Thursday, May 21, 2015

Daily Times Editorial May 22, 2015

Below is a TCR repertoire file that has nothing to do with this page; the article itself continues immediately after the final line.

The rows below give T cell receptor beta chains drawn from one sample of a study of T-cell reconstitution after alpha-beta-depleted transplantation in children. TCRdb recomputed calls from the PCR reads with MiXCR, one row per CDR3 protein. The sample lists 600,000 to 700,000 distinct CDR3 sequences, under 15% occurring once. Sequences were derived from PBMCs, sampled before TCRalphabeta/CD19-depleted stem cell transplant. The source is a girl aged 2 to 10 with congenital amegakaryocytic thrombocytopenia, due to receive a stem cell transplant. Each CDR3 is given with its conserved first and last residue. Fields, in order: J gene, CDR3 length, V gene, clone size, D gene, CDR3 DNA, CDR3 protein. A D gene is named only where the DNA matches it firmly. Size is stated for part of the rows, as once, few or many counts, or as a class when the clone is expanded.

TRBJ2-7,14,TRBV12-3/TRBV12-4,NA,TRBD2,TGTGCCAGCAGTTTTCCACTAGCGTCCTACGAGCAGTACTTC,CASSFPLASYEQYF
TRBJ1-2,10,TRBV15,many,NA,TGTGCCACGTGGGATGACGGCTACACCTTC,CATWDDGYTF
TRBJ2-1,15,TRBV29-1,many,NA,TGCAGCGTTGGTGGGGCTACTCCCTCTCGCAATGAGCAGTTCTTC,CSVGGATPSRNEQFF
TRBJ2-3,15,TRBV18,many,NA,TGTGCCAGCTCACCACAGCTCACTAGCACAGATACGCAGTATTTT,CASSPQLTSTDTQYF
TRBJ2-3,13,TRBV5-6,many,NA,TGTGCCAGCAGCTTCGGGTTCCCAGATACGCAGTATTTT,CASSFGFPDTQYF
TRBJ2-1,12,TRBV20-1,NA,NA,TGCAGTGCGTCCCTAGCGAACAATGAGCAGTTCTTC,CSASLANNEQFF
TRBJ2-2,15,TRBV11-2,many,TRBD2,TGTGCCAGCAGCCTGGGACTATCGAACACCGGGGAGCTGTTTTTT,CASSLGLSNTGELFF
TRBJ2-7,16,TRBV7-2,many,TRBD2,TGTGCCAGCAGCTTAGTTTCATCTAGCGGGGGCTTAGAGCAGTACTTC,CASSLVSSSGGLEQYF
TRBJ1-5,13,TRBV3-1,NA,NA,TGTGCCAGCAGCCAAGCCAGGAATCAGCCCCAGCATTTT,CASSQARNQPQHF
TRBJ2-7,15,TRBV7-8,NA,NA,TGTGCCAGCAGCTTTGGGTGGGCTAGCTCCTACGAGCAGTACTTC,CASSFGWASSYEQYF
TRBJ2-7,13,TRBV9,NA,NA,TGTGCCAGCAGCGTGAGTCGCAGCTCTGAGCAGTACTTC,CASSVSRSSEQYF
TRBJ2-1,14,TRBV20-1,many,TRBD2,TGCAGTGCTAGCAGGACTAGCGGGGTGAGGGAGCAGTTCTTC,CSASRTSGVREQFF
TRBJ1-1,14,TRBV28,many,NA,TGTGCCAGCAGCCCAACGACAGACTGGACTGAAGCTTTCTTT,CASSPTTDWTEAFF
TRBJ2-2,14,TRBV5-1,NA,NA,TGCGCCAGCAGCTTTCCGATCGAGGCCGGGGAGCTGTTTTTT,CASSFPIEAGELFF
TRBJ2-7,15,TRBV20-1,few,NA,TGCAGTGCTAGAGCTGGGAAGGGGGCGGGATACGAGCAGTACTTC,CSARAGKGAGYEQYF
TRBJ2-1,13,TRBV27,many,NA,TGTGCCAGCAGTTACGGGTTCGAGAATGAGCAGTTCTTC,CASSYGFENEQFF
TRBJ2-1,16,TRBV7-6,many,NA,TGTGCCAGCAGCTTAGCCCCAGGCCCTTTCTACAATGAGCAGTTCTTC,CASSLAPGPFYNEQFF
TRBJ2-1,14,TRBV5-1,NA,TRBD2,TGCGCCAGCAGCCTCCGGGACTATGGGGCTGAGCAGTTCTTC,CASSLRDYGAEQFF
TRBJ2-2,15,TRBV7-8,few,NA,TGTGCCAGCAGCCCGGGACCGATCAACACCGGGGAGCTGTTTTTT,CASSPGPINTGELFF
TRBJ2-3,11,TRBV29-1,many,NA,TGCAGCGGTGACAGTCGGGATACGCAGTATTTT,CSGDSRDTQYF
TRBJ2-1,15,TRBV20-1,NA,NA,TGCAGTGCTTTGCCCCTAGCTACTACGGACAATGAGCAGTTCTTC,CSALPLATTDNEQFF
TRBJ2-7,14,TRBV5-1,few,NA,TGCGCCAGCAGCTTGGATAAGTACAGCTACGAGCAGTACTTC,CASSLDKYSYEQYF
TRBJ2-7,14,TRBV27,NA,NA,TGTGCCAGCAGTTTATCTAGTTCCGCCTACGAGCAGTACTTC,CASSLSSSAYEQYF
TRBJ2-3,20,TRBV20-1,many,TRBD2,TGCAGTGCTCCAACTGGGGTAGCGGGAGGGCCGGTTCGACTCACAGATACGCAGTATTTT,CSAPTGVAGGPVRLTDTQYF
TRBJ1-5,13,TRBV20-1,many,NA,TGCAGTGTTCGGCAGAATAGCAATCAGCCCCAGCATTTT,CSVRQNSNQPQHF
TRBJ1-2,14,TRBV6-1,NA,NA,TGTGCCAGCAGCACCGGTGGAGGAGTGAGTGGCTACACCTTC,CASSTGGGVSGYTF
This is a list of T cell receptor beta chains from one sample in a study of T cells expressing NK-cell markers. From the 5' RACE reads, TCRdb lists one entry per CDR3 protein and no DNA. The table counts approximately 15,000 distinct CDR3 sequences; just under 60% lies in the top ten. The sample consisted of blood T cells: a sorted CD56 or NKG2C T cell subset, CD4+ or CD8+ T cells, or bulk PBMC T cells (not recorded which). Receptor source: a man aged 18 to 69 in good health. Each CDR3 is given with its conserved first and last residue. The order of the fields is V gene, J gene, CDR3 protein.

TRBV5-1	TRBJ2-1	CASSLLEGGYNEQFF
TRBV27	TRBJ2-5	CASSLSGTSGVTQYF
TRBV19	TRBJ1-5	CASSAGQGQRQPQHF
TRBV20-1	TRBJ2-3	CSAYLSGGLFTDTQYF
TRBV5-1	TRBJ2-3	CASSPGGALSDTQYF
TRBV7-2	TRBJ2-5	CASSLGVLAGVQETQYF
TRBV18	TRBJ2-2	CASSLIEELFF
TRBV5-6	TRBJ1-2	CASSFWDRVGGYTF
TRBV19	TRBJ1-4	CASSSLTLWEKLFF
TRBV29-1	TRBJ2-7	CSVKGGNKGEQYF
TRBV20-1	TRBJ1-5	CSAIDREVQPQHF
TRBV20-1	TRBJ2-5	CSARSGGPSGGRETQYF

‘Amazing’ success In an ‘amazing’ turnaround, both Federal Interior Minister Chaudhry Nisar and Sindh Chief Minister Syed Qaim Ali Shah have announced in press conferences in Islamabad and Karachi respectively that the masterminds and perpetrators of the Safoora Chowk massacre of Ismailis and the murder of T2F founder Sabeen Mahmud have been arrested within days of the first incident. If so, it is an unprecedentedly rapid nabbing of terrorism perpetrators. The arrests have undoubtedly taken place, and it is entirely believable that arms and ammunition too have been found from them. However, there are some aspects of the whole affair that give pause for thought. First and foremost, the earlier claims by both gentlemen that Indian intelligence agency RAW was behind these and other terrorist incidents now seems to be nothing but an embarrassment for them, one that they are trying to distance themselves from in the best way possible. While Chaudhry Nisar was not very forthcoming on the issue, dismissing a question on the matter with a flippant remark that they are all foreign hands, why concentrate on just one name or explanation, Syed Qaim Ali Shah found it expedient to say that he had named RAW in the context of what he claims have been its activities in the past from Balochistan to Karachi. Now this is rich, but then we have already cautioned all top officials to refrain from kite flying in such serious matters, particularly where loose talk could damage relations with our neighbours. Those chickens are now coming home to roost and the RAW theory has suffered a severe blow. Having said that, it is still not clear which is the organisation the arrested alleged perpetrators belong to. Chaudhry Nisar cryptically says proscribed organisations such as Islamic State and the Taliban are linked and are collaborating in such activities. Perhaps, but then any further kite flying must also be avoided. In this respect Qaim Ali Shah at least had the sense to argue that the Joint Investigation Team set up to look into the matter should be allowed to finish its work before any pronouncements as to who or what is involved are made. What is really worrying about this ‘success’ is not only the rapidity with which the long arm of the law reached out and nabbed these alleged terrorists, but also the plethora of crimes they have confessed to, including the assassination of Sabeen Mahmud and the attack that injured Debra Lobo. Not only that, the authorities are also claiming that the accused have confessed to many other terrorist actions against civilians and security forces personnel. Now we may be forgiven some scepticism, given our police’s ‘talent’ in getting anyone in custody to ‘confess’ to any and every crime under the sun because of the ‘excellent interrogation techniques’ our police is justly famous for. The wags have it that our redoubtable law enforcers can get anyone to confess that a horse is an elephant, what to talk of responsibility for heinous crimes and terrorist actions. The problem with such confessions is whether they can stand up to scrutiny in a court of law. The accused cannot be stopped from rejecting their confession before the court as having been extracted through torture. Unless then, the authorities have evidence and proof beyond the confessions and circumstantial details, a possible bigger embarrassment awaits in whatever judicial forum the case may eventually be brought before, provided of course it is a proper judicial forum and not the military courts set up recently and that have aroused so much controversy already. It may be in the fitness of things (not to mention in the interests of the self-preservation of whatever credibility they have left) for our politicians, particularly top officials, whether federal or provincial, to refrain from making tall claims and assertions even before all the evidence has been gathered after investigation, merely to show themselves in a better light than widespread public perception. This practice may yield temporary benefits, but if it unravels in the long run, it may return to haunt the claimants. Convenient it may appear to have ‘solved’ the Safoora massacre, Sabeen Mahmud’s assassination, the attack on Debra Lobo and sundry other terrorism cases in one fell blow, but the sceptics and critics may be forgiven for reaching for the salt cellar.

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